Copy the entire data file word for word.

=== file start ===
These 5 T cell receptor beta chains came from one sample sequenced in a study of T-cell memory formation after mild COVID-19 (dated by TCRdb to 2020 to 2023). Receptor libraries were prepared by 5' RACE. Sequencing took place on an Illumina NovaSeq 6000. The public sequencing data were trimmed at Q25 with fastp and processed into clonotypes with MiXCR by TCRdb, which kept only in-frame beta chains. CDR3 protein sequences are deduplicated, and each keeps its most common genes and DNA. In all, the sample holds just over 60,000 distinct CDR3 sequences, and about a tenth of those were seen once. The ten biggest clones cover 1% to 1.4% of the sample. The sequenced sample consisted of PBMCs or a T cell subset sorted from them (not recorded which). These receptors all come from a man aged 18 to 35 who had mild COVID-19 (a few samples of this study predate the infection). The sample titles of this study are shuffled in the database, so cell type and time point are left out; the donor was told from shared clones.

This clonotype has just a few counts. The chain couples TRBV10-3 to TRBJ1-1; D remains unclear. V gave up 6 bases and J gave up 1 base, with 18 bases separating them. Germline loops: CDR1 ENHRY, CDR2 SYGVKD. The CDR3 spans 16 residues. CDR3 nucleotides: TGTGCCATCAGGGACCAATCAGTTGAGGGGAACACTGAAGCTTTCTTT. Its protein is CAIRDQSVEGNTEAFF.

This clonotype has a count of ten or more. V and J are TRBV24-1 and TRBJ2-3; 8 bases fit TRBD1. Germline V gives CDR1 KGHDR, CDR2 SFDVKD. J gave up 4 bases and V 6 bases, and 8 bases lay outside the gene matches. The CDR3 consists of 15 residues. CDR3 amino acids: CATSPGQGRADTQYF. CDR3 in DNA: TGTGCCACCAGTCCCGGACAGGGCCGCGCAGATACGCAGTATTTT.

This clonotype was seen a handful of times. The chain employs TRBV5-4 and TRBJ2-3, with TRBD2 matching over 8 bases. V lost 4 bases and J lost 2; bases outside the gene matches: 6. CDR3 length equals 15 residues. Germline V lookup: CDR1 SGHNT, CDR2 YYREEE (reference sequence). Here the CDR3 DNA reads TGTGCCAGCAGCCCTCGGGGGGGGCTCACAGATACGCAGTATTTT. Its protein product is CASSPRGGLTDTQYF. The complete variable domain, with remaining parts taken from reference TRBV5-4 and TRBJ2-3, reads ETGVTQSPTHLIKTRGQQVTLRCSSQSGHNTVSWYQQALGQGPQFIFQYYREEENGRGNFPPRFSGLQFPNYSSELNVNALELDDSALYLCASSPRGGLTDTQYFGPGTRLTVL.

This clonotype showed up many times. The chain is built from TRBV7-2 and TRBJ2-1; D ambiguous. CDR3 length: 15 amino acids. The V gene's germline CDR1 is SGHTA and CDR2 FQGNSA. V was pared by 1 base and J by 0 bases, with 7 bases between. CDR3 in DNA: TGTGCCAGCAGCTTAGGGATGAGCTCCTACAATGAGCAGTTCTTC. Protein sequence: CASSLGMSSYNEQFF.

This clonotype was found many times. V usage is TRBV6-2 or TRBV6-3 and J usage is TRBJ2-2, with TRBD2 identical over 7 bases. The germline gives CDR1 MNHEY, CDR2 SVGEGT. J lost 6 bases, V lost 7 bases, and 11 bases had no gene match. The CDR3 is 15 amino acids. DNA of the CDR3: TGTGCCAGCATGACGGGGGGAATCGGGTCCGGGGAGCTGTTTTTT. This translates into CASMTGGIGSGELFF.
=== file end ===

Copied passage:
These 5 T cell receptor beta chains came from one sample sequenced in a study of T-cell memory formation after mild COVID-19 (dated by TCRdb to 2020 to 2023). Receptor libraries were prepared by 5' RACE. Sequencing took place on an Illumina NovaSeq 6000. The public sequencing data were trimmed at Q25 with fastp and processed into clonotypes with MiXCR by TCRdb, which kept only in-frame beta chains. CDR3 protein sequences are deduplicated, and each keeps its most common genes and DNA. In all, the sample holds just over 60,000 distinct CDR3 sequences, and about a tenth of those were seen once. The ten biggest clones cover 1% to 1.4% of the sample. The sequenced sample consisted of PBMCs or a T cell subset sorted from them (not recorded which). These receptors all come from a man aged 18 to 35 who had mild COVID-19 (a few samples of this study predate the infection). The sample titles of this study are shuffled in the database, so cell type and time point are left out; the donor was told from shared clones.

This clonotype has just a few counts. The chain couples TRBV10-3 to TRBJ1-1; D remains unclear. V gave up 6 bases and J gave up 1 base, with 18 bases separating them. Germline loops: CDR1 ENHRY, CDR2 SYGVKD. The CDR3 spans 16 residues. CDR3 nucleotides: TGTGCCATCAGGGACCAATCAGTTGAGGGGAACACTGAAGCTTTCTTT. Its protein is CAIRDQSVEGNTEAFF.

This clonotype has a count of ten or more. V and J are TRBV24-1 and TRBJ2-3; 8 bases fit TRBD1. Germline V gives CDR1 KGHDR, CDR2 SFDVKD. J gave up 4 bases and V 6 bases, and 8 bases lay outside the gene matches. The CDR3 consists of 15 residues. CDR3 amino acids: CATSPGQGRADTQYF. CDR3 in DNA: TGTGCCACCAGTCCCGGACAGGGCCGCGCAGATACGCAGTATTTT.

This clonotype was seen a handful of times. The chain employs TRBV5-4 and TRBJ2-3, with TRBD2 matching over 8 bases. V lost 4 bases and J lost 2; bases outside the gene matches: 6. CDR3 length equals 15 residues. Germline V lookup: CDR1 SGHNT, CDR2 YYREEE (reference sequence). Here the CDR3 DNA reads TGTGCCAGCAGCCCTCGGGGGGGGCTCACAGATACGCAGTATTTT. Its protein product is CASSPRGGLTDTQYF. The complete variable domain, with remaining parts taken from reference TRBV5-4 and TRBJ2-3, reads ETGVTQSPTHLIKTRGQQVTLRCSSQSGHNTVSWYQQALGQGPQFIFQYYREEENGRGNFPPRFSGLQFPNYSSELNVNALELDDSALYLCASSPRGGLTDTQYFGPGTRLTVL.

This clonotype showed up many times. The chain is built from TRBV7-2 and TRBJ2-1; D ambiguous. CDR3 length: 15 amino acids. The V gene's germline CDR1 is SGHTA and CDR2 FQGNSA. V was pared by 1 base and J by 0 bases, with 7 bases between. CDR3 in DNA: TGTGCCAGCAGCTTAGGGATGAGCTCCTACAATGAGCAGTTCTTC. Protein sequence: CASSLGMSSYNEQFF.

This clonotype was found many times. V usage is TRBV6-2 or TRBV6-3 and J usage is TRBJ2-2, with TRBD2 identical over 7 bases. The germline gives CDR1 MNHEY, CDR2 SVGEGT. J lost 6 bases, V lost 7 bases, and 11 bases had no gene match. The CDR3 is 15 amino acids. DNA of the CDR3: TGTGCCAGCATGACGGGGGGAATCGGGTCCGGGGAGCTGTTTTTT. This translates into CASMTGGIGSGELFF.